An Obstructed View
|My view tonight|
I just got home from seeing Andrew Peterson and friends perform the annual “Behold the Lamb of God” show at the Ryman. Over the years, it has become part of my Christmas tradition to attend. If you did not go tonight, you have another chance tomorrow. Tickets are still on sale!
I go because I love the music. But I also love the community. I look on stage and I see several people I know and love, and I also run into so many friends in the audience. Tonight I saw dozens of people who are part of my life.
Sophie and I went together. We had good seats, in the middle of the balcony. Our seats got even better when we saw Matthew and Jordan. They were sitting on the front row of the balcony and had two empty seats, which they passed on to us. The music was wonderful and we could see and hear everything.
This was not the case a few years ago. I wrote a blog post in 2009 about my experience of having terrible seats at this same show. I’m passing on part of that post to you tonight because I feel it speaks to the essential character of Advent.
I have intended to go to this concert for months. However, I only bought my tickets a week ago. Ticketmaster gave me their “best available seats,” warning me that I would have an obstructed view. Given that it was these seats or nothing, I took them.
Obstructed view is a mild way of saying what we had. Laura and I were on the floor, near the back of the room, as far to stage right as you could get. From where I sat, I could see only the front portion of the stage, and even half of that was blocked by a huge stack of speakers. I got to see Andrew Peterson and Andy Osenga, which was nice, but I basically didn’t see anyone else. I could hear Andy and Jill, Ben and Randy, but see them? Not a chance.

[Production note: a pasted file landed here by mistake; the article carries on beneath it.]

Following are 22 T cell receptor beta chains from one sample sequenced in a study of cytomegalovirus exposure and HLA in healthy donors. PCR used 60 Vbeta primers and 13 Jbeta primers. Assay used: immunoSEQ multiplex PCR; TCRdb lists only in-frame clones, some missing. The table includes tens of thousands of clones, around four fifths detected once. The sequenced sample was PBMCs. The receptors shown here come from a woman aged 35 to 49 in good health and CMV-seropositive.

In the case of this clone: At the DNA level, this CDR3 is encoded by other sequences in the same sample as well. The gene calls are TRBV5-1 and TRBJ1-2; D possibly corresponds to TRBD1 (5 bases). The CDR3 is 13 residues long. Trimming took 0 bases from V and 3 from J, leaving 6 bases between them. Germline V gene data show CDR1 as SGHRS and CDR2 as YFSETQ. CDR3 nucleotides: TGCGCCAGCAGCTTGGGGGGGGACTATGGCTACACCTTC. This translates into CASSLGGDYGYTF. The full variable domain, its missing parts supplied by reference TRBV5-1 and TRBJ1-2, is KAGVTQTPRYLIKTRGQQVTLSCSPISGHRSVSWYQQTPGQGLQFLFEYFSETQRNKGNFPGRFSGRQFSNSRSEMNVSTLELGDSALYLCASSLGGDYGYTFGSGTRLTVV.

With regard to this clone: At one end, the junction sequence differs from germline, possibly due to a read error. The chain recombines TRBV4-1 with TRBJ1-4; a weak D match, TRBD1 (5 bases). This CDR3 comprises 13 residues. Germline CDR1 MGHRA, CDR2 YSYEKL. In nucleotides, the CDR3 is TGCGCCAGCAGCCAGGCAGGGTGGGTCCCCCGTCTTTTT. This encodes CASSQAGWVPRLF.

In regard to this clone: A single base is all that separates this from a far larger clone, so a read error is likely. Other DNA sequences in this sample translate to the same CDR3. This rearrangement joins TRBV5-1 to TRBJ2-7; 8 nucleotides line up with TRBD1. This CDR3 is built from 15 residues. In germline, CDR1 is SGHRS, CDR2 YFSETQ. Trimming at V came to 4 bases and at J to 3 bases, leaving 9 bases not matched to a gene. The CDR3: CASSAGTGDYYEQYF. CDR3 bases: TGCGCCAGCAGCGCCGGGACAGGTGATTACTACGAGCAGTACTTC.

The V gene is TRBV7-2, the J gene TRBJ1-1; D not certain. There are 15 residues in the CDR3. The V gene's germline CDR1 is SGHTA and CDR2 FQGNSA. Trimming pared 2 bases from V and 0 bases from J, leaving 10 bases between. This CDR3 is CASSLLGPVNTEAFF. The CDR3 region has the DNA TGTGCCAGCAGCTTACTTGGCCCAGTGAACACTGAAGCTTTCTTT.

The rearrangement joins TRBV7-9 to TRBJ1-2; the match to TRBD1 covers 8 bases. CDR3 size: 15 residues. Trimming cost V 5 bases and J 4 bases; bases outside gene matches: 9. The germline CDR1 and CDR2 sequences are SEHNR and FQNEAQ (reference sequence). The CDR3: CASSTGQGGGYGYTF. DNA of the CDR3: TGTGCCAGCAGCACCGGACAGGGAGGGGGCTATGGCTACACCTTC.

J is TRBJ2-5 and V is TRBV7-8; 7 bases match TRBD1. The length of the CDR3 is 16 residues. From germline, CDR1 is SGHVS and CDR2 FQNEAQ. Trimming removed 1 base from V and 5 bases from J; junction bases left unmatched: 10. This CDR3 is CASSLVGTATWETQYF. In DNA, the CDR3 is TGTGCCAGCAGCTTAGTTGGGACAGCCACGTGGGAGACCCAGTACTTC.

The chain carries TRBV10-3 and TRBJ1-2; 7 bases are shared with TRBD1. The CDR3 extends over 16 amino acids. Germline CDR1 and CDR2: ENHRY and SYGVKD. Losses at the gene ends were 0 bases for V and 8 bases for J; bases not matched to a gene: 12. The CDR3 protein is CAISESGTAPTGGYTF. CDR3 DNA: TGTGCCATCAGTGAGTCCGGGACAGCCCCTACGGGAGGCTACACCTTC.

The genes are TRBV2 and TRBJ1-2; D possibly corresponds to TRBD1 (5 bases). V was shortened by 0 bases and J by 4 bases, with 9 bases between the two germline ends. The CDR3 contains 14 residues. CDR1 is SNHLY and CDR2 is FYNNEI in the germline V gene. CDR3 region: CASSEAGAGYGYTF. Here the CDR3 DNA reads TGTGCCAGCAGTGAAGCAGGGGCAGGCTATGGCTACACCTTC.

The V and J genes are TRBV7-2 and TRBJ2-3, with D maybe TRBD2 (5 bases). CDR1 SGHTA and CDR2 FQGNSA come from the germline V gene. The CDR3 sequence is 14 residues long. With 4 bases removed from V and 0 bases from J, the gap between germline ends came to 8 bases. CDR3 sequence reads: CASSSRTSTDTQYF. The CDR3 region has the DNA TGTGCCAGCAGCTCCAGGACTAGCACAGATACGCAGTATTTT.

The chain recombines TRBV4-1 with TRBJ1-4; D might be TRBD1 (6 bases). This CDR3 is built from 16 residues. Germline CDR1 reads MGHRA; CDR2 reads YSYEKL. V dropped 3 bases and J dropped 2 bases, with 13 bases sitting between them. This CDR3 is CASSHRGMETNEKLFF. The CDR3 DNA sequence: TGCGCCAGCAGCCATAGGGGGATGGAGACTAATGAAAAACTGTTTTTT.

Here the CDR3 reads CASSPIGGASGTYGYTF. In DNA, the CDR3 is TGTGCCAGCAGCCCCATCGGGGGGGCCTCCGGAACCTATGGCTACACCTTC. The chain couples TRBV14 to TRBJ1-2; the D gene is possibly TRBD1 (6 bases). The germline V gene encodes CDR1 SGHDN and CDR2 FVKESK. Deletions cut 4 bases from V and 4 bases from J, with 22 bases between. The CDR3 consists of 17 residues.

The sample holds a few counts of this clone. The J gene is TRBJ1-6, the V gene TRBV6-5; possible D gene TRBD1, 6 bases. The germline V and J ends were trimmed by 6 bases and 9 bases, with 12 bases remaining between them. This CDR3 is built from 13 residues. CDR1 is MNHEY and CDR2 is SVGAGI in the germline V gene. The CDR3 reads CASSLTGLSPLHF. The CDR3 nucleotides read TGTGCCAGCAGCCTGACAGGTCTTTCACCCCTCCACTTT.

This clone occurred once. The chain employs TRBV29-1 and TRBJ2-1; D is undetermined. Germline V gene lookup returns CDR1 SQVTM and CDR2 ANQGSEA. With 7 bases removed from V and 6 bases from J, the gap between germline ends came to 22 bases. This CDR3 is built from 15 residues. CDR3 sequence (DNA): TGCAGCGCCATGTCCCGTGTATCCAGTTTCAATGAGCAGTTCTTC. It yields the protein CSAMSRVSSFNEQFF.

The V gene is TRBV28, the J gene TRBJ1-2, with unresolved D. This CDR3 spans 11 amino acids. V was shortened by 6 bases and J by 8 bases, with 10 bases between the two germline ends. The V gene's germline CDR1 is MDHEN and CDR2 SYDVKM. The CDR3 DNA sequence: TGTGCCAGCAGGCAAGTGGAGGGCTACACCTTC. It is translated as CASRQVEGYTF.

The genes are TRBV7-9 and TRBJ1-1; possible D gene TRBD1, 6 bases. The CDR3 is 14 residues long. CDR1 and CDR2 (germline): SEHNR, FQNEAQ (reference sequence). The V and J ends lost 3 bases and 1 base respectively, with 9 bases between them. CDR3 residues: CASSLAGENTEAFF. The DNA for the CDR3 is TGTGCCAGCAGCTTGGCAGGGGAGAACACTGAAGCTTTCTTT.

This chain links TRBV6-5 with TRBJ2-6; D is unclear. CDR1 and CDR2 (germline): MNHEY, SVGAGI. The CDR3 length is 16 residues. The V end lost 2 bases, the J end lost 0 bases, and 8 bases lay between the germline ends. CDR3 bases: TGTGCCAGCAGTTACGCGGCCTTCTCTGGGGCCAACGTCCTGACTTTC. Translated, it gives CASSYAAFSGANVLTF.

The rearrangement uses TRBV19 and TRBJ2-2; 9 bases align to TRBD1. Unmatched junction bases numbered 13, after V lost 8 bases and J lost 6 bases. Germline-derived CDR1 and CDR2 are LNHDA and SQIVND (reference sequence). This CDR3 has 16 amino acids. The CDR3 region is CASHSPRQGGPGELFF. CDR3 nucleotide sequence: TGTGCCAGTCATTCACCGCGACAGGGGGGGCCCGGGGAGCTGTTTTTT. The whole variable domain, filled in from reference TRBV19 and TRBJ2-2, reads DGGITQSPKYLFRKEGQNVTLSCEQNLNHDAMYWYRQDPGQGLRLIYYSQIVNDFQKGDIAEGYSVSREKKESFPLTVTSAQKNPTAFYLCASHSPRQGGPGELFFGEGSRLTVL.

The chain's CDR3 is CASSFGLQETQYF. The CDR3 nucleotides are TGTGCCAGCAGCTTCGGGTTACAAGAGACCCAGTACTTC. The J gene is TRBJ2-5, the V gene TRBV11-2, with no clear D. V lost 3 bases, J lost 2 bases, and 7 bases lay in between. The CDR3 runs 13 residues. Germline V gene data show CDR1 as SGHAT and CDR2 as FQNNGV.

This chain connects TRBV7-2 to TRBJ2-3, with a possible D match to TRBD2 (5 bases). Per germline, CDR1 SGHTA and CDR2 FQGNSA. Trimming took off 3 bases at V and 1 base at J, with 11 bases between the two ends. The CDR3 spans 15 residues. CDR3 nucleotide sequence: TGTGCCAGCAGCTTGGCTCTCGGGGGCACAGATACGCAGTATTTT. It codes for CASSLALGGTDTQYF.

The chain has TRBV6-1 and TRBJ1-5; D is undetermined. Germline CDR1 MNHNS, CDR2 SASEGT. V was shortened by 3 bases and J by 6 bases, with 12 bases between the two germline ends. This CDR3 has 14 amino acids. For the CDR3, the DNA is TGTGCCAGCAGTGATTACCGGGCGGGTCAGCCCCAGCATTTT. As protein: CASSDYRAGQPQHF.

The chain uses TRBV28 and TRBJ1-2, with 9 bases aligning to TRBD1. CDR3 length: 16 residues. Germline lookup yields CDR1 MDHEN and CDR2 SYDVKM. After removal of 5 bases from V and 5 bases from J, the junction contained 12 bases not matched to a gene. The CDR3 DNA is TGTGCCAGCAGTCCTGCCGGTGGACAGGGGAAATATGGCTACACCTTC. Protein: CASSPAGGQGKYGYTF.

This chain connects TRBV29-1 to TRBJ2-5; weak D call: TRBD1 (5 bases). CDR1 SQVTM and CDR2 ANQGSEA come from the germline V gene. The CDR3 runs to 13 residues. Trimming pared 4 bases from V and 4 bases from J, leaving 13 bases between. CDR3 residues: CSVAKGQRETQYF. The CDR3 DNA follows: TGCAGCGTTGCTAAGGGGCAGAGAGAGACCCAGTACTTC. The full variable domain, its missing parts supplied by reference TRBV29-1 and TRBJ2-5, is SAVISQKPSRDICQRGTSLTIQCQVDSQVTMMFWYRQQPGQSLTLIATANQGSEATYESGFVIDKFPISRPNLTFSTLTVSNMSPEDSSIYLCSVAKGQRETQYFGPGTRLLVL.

The guy behind me was angrily telling his girlfriend how they “might as well have stayed home” and the “first thing I’m going to do tomorrow morning is call the ticket office.” Me, on the other hand, well I just sat there and beamed and cried and sang along. I was sitting with my beloved wife, hearing great music, “seeing” good friends move in the gifts God has given them, and having a great time. Most importantly, I was hearing the grand story of the Gospel. No, I couldn’t see everything. But I could hear, and what I heard I loved.
Sometimes I have an obstructed view of Christ. I can’t see him or what he’s doing. Or I think I know what he’s up to, and then something knocks me for a loop. I think I have things figured out, but then I am rudely awakened to the reality that I only see a small part of the stage, a fraction of the total picture. I don’t have all the information, and neither does anyone else.
I can’t always see God moving. I don’t always experience him. But I can always listen to his voice. I can hear him in his Scriptures. Things may not look so great from where I’m sitting, but there is always Truth available to me. If I can put aside my indignation and anger for a minute, maybe I will even read something I need to hear.
Having an obstructed view of Christ doesn’t mean he isn’t there. Andy Gullahorn was on that stage, though I saw him not. So God is in the midst of my little life, whether I happen to be staring at him in the face or straining my neck to catch a glimpse of his shoe.